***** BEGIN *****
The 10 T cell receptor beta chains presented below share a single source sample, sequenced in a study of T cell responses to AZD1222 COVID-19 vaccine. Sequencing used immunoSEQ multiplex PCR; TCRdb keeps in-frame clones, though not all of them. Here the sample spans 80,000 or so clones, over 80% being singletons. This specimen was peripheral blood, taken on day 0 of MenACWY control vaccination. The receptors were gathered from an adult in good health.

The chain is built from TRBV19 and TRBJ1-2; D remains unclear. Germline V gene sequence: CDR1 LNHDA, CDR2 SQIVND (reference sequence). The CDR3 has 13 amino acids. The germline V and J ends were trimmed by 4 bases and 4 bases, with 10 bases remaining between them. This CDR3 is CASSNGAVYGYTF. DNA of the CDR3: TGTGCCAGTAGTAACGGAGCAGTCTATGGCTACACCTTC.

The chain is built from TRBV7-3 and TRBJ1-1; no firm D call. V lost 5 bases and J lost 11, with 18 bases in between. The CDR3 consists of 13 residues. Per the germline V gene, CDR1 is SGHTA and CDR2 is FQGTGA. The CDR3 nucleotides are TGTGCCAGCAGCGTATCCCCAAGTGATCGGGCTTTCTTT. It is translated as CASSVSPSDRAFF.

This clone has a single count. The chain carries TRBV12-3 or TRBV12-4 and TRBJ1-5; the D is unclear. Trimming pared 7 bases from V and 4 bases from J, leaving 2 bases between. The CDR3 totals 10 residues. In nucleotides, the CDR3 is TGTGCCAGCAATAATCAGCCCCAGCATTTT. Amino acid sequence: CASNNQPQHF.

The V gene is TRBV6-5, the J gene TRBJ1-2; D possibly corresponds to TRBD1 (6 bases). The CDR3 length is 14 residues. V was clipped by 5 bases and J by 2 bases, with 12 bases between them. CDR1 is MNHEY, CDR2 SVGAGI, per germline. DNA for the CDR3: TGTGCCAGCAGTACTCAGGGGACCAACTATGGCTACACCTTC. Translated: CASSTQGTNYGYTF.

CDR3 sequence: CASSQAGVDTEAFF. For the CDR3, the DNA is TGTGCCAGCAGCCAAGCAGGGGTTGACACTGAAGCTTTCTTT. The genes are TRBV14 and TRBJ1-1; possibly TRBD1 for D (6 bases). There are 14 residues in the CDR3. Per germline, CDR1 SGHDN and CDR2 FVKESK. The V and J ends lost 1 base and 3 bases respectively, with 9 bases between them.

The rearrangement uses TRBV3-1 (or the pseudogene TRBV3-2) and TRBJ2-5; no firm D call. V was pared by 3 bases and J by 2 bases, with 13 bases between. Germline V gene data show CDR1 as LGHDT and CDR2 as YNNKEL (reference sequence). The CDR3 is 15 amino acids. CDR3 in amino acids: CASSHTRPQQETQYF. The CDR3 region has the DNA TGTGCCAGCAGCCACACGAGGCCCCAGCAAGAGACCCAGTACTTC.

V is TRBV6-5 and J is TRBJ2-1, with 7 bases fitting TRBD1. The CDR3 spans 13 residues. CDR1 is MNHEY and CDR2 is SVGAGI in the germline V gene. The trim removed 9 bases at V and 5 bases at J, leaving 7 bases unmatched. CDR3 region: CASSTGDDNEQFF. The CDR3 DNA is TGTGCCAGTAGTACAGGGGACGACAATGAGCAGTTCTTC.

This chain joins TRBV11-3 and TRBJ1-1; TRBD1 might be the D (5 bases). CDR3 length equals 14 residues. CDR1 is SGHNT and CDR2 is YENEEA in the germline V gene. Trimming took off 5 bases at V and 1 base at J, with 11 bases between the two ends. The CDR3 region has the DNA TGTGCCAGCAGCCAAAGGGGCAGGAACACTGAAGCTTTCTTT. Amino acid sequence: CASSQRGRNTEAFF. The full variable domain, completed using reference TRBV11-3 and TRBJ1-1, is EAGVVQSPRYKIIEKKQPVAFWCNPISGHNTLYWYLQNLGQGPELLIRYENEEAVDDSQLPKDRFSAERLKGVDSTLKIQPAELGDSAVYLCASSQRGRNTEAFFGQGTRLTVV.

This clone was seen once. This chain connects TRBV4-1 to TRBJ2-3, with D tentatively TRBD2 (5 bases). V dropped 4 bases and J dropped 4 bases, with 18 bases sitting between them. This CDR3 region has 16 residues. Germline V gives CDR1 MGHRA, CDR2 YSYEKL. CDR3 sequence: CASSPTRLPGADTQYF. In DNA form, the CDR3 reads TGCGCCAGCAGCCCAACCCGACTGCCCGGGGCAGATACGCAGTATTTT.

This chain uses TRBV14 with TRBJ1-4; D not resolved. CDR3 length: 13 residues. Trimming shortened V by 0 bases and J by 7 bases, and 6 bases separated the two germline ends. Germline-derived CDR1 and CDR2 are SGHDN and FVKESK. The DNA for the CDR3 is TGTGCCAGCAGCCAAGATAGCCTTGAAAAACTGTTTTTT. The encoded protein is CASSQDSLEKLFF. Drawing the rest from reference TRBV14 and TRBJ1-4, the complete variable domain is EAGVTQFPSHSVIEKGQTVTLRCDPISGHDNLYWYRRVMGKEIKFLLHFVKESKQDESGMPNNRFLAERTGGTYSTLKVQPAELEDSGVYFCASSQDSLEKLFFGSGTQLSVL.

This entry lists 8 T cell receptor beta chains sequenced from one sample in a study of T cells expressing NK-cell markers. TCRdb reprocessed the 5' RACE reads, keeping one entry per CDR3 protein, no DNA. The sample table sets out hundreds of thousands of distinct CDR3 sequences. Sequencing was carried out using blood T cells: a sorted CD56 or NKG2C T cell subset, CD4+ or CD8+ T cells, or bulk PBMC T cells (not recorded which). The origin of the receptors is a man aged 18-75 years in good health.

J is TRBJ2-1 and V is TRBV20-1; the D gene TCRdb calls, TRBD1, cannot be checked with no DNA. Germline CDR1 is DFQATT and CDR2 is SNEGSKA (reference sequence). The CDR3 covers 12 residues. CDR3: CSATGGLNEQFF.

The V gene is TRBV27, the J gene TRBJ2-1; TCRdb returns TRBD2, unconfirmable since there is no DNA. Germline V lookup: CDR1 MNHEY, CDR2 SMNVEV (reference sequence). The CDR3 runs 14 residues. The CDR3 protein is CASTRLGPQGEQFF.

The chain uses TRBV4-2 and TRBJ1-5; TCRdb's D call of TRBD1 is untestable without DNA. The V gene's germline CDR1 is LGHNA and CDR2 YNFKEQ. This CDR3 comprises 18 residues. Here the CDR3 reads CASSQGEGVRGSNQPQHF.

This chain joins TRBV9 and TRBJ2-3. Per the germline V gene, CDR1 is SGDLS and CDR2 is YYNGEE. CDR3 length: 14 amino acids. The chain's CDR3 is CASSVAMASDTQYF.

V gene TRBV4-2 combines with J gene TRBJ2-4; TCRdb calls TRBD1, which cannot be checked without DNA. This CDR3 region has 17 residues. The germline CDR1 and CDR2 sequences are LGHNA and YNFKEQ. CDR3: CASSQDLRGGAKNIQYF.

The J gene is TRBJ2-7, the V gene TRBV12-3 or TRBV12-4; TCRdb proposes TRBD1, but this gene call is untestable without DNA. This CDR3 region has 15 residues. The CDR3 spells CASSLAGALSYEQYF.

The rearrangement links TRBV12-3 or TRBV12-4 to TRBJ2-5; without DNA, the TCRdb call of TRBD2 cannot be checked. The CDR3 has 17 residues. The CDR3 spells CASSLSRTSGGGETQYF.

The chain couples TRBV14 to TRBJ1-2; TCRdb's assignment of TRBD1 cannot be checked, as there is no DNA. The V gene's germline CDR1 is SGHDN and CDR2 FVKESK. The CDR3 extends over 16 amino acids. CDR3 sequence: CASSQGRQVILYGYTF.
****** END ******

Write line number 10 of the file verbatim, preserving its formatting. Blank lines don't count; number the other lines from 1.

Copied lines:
This clone was seen once. This chain connects TRBV4-1 to TRBJ2-3, with D tentatively TRBD2 (5 bases). V dropped 4 bases and J dropped 4 bases, with 18 bases sitting between them. This CDR3 region has 16 residues. Germline V gives CDR1 MGHRA, CDR2 YSYEKL. CDR3 sequence: CASSPTRLPGADTQYF. In DNA form, the CDR3 reads TGCGCCAGCAGCCCAACCCGACTGCCCGGGGCAGATACGCAGTATTTT.